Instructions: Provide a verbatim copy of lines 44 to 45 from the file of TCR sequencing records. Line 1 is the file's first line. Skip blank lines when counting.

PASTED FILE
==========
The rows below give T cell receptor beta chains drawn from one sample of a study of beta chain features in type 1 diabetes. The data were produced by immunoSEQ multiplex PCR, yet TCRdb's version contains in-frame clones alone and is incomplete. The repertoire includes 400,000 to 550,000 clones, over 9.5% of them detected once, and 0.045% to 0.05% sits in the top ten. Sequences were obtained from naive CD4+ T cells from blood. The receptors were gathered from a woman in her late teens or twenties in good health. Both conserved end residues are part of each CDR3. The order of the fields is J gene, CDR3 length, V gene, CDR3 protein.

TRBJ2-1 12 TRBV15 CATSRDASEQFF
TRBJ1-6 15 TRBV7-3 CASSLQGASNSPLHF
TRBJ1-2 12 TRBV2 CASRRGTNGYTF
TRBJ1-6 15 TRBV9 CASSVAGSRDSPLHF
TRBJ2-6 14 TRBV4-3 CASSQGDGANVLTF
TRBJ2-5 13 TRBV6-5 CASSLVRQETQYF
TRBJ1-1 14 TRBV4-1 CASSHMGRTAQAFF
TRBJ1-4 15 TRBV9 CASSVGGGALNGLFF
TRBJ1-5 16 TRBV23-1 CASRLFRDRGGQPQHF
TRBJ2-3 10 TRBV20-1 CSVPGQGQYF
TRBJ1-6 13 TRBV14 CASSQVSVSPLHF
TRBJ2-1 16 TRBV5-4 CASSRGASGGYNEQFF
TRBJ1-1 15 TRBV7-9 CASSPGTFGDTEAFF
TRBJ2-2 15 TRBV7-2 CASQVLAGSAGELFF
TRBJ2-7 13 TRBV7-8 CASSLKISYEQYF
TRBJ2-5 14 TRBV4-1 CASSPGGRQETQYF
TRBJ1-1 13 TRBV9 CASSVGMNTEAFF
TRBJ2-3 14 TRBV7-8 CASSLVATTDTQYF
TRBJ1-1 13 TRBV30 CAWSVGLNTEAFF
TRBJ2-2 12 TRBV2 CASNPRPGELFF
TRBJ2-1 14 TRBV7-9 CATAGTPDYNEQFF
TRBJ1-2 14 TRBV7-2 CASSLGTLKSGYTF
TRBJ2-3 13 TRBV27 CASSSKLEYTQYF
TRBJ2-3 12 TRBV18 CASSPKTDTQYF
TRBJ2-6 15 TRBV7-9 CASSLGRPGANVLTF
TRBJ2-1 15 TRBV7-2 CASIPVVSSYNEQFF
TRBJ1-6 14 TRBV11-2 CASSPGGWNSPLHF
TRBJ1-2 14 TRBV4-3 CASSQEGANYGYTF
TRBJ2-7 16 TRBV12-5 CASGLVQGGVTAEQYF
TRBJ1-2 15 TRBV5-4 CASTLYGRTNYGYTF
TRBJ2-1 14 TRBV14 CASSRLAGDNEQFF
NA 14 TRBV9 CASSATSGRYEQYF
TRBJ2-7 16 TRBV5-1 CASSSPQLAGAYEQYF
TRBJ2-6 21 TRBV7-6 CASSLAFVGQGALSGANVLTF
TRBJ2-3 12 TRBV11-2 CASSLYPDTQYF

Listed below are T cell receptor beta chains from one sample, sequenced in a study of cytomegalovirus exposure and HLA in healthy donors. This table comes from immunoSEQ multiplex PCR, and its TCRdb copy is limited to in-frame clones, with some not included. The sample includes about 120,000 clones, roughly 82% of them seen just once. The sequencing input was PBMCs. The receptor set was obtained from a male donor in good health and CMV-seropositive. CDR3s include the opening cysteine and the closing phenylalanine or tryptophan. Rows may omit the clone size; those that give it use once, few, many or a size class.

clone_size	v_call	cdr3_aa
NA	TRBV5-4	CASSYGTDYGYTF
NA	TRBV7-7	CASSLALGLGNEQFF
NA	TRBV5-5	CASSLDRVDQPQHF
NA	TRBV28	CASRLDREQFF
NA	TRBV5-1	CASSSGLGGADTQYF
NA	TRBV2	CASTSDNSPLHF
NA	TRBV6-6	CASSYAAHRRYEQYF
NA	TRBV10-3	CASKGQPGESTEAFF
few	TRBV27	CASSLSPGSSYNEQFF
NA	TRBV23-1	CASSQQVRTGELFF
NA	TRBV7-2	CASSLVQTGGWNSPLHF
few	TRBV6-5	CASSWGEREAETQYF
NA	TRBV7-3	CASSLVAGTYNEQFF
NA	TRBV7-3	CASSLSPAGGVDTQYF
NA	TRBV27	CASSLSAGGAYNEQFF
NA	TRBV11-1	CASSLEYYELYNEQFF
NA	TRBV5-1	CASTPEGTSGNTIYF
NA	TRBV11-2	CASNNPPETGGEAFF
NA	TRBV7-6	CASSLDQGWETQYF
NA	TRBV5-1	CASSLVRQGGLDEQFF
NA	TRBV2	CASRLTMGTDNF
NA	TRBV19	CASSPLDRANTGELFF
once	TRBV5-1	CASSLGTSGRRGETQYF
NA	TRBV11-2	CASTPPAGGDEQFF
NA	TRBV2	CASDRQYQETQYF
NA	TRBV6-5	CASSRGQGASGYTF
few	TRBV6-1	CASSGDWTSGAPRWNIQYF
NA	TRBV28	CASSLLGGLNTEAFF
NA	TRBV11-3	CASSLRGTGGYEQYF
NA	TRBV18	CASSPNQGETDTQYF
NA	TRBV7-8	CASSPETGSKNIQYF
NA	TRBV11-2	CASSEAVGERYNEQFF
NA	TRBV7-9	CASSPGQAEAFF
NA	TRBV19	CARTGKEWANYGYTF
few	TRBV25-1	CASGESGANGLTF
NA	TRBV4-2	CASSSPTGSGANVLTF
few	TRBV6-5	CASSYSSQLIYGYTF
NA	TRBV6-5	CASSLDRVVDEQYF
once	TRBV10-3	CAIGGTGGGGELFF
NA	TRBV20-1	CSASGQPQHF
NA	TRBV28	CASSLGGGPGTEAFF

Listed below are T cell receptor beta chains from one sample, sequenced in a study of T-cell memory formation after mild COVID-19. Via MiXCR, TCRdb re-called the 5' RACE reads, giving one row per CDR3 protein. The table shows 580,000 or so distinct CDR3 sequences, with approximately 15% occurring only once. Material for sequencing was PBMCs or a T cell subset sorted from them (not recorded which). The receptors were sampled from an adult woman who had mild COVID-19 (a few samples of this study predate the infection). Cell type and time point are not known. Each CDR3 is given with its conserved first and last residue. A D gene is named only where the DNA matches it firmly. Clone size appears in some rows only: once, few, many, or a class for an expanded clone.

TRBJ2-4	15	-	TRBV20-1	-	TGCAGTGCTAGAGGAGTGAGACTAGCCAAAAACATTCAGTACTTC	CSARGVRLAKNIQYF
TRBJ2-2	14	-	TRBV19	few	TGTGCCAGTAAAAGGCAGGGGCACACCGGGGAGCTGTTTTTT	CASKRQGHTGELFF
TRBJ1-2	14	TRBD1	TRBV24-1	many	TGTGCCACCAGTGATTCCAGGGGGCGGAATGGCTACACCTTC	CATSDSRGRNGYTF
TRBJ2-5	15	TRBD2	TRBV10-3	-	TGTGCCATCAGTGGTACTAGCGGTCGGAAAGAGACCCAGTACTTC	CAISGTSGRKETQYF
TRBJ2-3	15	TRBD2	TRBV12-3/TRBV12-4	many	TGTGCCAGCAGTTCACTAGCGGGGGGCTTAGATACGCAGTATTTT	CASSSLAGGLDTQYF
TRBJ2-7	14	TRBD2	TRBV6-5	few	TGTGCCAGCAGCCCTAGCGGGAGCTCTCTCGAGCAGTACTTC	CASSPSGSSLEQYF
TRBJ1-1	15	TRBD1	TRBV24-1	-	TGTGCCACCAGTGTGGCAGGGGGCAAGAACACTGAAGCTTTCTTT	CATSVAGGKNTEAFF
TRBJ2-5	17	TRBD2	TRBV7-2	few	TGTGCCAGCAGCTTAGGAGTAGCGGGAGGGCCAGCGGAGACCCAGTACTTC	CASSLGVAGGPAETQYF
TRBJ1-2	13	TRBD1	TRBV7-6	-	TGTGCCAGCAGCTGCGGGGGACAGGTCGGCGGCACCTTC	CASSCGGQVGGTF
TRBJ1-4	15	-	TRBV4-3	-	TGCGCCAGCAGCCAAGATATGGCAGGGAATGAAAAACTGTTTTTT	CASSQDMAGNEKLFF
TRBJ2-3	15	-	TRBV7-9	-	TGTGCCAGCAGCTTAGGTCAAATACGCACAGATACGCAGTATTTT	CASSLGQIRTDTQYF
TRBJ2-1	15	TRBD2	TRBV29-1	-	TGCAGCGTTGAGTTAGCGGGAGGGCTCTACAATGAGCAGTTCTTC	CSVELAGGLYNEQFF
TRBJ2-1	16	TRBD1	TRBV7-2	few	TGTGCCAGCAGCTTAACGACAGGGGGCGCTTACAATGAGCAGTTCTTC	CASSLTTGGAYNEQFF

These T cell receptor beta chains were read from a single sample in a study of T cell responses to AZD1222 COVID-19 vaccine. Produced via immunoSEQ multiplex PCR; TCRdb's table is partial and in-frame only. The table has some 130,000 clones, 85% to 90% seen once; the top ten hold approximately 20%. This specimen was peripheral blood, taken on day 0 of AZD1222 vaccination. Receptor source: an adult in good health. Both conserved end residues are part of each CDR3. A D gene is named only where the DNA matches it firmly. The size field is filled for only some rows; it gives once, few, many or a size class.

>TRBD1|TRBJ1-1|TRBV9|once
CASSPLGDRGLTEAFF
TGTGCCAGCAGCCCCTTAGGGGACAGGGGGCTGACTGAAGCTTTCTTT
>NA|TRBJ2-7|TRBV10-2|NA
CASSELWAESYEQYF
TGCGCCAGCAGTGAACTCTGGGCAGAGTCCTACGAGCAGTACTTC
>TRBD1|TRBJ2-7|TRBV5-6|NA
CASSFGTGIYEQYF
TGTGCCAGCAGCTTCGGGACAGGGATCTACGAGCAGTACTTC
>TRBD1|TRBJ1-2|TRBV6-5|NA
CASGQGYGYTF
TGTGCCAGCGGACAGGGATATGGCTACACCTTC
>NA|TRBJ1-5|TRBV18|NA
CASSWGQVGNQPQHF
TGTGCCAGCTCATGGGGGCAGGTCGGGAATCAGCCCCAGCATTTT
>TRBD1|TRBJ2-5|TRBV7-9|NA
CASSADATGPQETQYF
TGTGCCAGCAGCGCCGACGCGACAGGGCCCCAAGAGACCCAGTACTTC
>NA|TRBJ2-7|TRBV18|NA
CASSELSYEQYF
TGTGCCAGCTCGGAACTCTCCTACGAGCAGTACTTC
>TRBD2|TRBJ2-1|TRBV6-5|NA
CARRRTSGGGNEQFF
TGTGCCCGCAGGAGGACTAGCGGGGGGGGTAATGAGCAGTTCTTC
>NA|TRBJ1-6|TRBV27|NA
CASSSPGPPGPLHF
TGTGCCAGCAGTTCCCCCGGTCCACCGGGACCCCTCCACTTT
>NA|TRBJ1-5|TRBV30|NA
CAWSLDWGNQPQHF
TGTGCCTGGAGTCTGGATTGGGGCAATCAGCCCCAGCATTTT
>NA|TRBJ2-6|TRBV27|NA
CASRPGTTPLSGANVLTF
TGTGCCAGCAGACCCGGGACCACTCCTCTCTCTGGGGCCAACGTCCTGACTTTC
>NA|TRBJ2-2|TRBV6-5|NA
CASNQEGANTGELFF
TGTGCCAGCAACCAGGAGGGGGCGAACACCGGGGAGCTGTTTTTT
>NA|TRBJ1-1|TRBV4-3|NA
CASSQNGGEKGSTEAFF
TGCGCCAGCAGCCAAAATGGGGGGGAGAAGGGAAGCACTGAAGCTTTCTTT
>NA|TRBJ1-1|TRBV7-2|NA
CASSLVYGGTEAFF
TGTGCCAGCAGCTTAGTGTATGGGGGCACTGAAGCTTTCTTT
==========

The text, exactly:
NA	TRBV2	CASTSDNSPLHF
NA	TRBV6-6	CASSYAAHRRYEQYF